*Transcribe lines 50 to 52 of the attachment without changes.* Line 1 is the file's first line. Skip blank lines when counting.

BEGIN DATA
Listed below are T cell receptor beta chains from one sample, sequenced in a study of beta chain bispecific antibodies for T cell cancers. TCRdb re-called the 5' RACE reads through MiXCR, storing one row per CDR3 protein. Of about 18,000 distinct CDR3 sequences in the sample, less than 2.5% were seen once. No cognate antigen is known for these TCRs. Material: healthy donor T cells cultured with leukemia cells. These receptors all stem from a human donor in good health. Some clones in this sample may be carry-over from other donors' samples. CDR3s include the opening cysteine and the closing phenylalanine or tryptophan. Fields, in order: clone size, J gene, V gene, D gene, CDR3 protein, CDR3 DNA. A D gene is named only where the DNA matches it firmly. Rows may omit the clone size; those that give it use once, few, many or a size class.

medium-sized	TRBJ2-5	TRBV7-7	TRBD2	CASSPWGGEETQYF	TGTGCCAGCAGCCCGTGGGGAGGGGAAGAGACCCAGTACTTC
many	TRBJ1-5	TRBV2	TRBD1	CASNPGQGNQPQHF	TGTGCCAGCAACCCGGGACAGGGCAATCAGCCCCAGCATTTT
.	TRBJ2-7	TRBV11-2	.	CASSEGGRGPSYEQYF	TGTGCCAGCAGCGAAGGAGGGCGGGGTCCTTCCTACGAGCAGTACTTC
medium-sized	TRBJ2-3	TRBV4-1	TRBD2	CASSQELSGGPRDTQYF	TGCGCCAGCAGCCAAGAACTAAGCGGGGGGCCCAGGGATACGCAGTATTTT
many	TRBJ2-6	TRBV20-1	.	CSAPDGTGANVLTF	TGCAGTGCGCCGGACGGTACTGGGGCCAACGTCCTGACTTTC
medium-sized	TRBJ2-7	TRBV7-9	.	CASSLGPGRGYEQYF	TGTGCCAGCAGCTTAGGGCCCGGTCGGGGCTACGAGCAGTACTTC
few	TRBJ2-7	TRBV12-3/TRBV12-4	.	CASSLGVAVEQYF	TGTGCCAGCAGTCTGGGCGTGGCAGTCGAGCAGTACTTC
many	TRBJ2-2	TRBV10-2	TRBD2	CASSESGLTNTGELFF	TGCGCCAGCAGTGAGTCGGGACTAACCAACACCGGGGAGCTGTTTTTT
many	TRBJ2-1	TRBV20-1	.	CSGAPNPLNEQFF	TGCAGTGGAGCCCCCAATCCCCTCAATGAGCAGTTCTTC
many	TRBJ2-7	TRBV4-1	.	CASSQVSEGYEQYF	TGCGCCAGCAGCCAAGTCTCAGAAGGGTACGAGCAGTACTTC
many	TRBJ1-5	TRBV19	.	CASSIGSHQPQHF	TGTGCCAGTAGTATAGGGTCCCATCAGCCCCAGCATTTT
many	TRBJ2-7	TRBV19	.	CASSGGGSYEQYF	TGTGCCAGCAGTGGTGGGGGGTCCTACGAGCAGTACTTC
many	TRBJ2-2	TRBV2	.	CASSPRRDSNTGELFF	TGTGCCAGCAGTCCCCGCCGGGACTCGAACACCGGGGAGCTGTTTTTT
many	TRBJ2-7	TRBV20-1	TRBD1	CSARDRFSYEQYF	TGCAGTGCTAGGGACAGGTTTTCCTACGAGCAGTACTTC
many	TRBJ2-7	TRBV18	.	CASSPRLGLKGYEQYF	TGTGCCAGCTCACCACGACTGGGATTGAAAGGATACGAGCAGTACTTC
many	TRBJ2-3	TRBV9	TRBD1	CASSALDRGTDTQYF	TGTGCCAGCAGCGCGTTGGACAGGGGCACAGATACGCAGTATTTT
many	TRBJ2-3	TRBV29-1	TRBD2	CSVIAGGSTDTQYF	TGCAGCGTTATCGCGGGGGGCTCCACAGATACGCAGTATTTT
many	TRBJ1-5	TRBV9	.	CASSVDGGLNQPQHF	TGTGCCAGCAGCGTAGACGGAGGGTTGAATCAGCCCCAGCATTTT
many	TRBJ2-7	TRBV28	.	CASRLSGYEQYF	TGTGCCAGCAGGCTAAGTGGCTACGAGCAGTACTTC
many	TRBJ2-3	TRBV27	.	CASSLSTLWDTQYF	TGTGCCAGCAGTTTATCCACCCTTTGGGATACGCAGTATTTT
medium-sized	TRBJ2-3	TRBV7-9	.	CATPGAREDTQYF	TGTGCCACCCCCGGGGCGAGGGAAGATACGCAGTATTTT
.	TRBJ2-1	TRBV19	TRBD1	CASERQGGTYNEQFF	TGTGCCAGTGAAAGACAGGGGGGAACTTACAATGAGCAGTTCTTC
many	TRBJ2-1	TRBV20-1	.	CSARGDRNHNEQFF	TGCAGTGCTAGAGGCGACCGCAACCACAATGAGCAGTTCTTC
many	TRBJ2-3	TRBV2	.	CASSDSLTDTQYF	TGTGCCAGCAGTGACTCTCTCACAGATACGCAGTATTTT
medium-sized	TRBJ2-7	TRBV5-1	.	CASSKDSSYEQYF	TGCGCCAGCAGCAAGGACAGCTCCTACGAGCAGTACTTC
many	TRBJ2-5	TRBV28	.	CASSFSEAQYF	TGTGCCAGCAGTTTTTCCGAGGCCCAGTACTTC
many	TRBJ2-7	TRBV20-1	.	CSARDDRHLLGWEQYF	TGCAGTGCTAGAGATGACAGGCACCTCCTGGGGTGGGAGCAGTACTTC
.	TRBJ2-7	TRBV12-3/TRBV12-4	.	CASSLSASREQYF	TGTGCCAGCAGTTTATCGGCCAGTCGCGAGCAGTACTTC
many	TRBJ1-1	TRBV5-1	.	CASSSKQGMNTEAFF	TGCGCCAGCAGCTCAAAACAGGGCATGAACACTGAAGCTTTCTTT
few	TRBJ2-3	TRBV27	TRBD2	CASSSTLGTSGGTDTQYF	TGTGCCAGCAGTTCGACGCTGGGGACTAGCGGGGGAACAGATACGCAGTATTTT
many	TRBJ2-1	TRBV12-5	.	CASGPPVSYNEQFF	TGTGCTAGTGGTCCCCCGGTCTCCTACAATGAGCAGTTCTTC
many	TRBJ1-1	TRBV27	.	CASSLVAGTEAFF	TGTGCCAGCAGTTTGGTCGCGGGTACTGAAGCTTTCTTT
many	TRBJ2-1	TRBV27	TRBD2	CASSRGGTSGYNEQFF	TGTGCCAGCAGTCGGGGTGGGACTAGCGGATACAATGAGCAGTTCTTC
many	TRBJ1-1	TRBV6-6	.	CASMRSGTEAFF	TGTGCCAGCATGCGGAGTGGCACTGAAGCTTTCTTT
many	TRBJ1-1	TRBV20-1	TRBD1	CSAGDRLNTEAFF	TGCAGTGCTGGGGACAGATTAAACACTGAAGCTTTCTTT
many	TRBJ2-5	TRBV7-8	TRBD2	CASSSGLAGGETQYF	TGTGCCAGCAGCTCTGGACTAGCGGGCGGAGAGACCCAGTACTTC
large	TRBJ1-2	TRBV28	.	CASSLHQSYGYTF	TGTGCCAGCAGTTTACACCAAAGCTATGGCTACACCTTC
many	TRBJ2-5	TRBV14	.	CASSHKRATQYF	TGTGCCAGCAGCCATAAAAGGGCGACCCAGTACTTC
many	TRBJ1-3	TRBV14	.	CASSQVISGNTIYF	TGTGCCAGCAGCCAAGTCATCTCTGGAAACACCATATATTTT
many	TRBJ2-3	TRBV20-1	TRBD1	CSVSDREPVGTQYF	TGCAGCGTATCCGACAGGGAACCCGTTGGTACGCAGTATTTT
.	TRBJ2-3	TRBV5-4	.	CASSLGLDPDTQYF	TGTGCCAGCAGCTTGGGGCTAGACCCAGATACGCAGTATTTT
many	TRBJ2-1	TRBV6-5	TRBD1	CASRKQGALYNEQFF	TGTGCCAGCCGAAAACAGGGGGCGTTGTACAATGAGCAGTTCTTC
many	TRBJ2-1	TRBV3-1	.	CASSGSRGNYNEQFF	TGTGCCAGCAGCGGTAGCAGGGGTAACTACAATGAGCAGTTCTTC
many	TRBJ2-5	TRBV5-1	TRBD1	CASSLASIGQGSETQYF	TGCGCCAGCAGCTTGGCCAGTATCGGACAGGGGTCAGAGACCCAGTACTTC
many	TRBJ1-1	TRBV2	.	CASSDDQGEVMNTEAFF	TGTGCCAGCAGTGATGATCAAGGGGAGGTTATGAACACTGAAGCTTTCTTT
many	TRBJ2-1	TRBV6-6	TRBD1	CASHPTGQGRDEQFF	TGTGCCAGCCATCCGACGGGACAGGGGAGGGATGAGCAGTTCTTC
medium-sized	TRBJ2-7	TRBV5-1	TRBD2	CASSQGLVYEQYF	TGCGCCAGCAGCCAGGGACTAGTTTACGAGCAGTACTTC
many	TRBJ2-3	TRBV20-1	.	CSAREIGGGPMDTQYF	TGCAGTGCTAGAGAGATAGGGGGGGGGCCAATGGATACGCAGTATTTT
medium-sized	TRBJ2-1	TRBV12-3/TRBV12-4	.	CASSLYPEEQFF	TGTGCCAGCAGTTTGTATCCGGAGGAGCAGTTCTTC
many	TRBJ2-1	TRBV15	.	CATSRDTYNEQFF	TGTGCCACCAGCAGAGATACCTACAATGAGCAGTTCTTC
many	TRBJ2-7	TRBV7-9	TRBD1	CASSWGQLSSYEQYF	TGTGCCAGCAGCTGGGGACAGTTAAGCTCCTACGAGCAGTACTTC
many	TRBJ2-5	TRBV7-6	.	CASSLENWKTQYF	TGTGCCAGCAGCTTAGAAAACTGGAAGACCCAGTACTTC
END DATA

medium-sized	TRBJ2-1	TRBV12-3/TRBV12-4	.	CASSLYPEEQFF	TGTGCCAGCAGTTTGTATCCGGAGGAGCAGTTCTTC
many	TRBJ2-1	TRBV15	.	CATSRDTYNEQFF	TGTGCCACCAGCAGAGATACCTACAATGAGCAGTTCTTC
many	TRBJ2-7	TRBV7-9	TRBD1	CASSWGQLSSYEQYF	TGTGCCAGCAGCTGGGGACAGTTAAGCTCCTACGAGCAGTACTTC